Sickle Cell Disease Stories


Peter Leos – Living with Sickle Cell Anaemia

Born: In the 1960s, Melbourne Australia to Greek immigrant parents.
Studied: Monash University (Bachelor of Economics); University of Melbourne (Diploma in Education).

I was diagnosed with Sickle Cell Anaemia in 1963 at the Royal Children’s Hospital when I was 3 years old. My first awareness of SC pain was pain in the joints of my fingers as a 3 year old. This developed into more severe joint pain as I got older and became a teenager (usually in the arms or legs and in later years, in the lower back).

Yemi Moses – Living with Sickle Cell Anaemia

My name is Yemi Moses. My parents had seven children; I was their fourth child, and by the time they had had their seventh child – four of us had been diagnosed with Sickle Cell Disease.

As you may know, SCD can be a debilitating disease. When my older sister was born with SCD in 1972, the doctors’ knowledge of this disease was much more limited than it is today. So, when my sister was born, the doctors let my parents know she would not live past the age of 18. And my parents had three more of us born with Sickle Cell after that… I cannot even imagine how their strength and fear were entangled. But strength constantly overcame. As I grew up with Sickle Cell, I remember having minor episodes.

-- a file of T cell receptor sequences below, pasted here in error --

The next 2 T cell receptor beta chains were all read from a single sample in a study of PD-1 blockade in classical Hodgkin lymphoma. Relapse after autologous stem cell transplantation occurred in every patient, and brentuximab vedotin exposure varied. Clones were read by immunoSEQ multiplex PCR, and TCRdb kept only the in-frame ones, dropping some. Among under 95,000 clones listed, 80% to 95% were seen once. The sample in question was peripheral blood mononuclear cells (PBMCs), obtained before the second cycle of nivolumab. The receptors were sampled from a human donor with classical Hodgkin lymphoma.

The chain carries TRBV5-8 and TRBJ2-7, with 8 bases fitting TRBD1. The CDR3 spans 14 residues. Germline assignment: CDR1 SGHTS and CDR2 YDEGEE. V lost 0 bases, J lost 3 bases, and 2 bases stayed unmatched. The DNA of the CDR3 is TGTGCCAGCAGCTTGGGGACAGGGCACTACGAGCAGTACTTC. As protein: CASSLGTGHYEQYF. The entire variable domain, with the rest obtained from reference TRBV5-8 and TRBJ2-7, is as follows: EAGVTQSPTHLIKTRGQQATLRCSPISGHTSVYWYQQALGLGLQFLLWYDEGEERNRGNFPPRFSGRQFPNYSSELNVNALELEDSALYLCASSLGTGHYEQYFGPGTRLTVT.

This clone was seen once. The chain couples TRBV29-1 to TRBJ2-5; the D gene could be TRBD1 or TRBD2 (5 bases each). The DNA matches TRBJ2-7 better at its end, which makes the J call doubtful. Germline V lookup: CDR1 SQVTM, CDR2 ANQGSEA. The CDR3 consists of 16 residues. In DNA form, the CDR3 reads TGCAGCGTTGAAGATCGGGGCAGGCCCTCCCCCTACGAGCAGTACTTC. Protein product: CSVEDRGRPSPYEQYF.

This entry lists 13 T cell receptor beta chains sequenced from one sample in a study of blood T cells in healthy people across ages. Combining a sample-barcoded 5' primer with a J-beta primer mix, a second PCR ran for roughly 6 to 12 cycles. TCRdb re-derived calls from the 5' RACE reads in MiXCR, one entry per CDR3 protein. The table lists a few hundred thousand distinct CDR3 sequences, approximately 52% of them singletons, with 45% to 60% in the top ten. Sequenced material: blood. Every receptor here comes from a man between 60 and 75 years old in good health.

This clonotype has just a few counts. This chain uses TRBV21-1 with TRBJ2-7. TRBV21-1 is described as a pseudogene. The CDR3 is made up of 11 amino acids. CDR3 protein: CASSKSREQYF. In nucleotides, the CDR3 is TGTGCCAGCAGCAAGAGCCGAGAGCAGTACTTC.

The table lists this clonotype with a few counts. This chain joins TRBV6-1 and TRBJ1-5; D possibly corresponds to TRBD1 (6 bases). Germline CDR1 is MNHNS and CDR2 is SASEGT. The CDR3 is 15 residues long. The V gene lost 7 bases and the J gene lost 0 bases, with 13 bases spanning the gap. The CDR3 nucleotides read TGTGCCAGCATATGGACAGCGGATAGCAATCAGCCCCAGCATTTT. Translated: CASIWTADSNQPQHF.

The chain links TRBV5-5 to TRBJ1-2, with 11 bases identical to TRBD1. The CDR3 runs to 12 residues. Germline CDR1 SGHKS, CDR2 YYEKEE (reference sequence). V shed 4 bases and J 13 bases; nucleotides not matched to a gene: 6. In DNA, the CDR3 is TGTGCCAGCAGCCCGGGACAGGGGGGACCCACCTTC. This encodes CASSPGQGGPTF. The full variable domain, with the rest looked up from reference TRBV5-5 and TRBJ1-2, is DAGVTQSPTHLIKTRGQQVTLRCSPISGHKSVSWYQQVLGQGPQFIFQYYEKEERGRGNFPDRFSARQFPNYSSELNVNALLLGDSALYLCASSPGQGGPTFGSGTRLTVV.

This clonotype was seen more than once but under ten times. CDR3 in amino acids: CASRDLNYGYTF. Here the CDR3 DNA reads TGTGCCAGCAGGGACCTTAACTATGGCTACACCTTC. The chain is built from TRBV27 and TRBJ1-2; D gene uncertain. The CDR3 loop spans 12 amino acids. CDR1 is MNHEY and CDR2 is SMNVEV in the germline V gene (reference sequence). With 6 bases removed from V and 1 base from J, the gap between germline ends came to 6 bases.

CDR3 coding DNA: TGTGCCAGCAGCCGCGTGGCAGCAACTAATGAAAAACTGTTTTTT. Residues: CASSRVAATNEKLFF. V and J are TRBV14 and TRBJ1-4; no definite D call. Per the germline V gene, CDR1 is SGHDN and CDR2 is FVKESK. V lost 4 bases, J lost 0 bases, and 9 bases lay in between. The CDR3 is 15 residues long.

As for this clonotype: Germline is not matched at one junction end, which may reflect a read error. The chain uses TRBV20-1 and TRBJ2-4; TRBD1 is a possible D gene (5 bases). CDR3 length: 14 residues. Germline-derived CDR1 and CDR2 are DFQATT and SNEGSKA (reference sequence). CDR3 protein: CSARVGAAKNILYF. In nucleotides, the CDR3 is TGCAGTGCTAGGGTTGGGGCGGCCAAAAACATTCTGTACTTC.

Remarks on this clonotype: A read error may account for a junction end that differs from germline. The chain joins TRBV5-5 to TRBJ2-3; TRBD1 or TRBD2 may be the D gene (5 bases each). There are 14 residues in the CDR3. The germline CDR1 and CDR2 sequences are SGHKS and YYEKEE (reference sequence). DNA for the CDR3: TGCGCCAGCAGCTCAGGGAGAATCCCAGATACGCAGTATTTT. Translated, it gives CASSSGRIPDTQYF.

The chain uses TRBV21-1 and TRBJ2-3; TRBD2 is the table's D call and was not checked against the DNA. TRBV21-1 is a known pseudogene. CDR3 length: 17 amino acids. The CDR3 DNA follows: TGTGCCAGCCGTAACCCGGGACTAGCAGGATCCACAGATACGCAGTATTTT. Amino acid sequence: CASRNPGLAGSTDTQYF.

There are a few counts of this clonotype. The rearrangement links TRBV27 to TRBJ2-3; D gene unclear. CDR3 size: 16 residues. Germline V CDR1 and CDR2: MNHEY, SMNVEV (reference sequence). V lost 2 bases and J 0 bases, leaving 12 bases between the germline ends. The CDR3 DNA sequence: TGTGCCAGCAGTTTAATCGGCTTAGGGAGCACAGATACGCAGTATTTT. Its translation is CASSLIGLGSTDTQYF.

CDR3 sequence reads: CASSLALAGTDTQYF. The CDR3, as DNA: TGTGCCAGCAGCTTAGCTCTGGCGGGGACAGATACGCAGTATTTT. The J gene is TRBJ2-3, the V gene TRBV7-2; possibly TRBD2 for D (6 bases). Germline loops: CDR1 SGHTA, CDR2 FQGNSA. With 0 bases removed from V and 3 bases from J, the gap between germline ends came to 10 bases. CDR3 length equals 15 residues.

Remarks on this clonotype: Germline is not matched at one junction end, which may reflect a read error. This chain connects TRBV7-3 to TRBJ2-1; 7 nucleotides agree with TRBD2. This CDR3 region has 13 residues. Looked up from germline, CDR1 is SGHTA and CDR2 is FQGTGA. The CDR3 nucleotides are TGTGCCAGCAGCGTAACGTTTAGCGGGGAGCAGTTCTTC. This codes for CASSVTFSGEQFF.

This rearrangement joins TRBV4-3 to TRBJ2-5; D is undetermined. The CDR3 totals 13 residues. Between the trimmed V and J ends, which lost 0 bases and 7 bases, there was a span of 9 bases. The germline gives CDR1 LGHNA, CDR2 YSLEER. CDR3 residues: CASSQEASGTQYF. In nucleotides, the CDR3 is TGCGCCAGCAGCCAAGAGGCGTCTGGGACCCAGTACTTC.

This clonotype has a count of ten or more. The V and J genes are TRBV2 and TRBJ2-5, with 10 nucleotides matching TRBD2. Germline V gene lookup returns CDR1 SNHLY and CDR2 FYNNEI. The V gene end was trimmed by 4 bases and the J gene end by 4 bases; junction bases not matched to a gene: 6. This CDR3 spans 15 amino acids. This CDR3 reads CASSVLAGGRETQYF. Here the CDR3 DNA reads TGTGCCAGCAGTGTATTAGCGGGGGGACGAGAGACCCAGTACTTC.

Sophia Anna – Adult living with Sickle Cell Anaemia

Sophia Anna is an invisible illness advocate, ASCA supporter and health student.  Sophia Anna lives with Sickle Cell Anemia and Avascular Necrosis.
She is the founder of The Sick Sexy, a youtube platform which aims to reduce the stigma around disability and invisible illness.
Sophia Anna is an invisible illness advocate, ASCA supporter and health student.

Natasha Kashito – Adult living with Sickle Cell Anaemia

I’m Natasha Kashito age 28, I was diagnosed with SCD at 3 months old, type SS. I have 2 siblings one of them is a warrior too. I was in and out of hospital most of my younger years and I missed out on school a lot, I used to be admitted for 2-4 weeks at a time depending on how severe the crisis was. When I was in grade 7 it was so bad that I used to carry an oxygen tank with me to school. I didn’t know what I had so I let people’s ridicule get to me, the bullying was so intense I tried to commit suicide twice.

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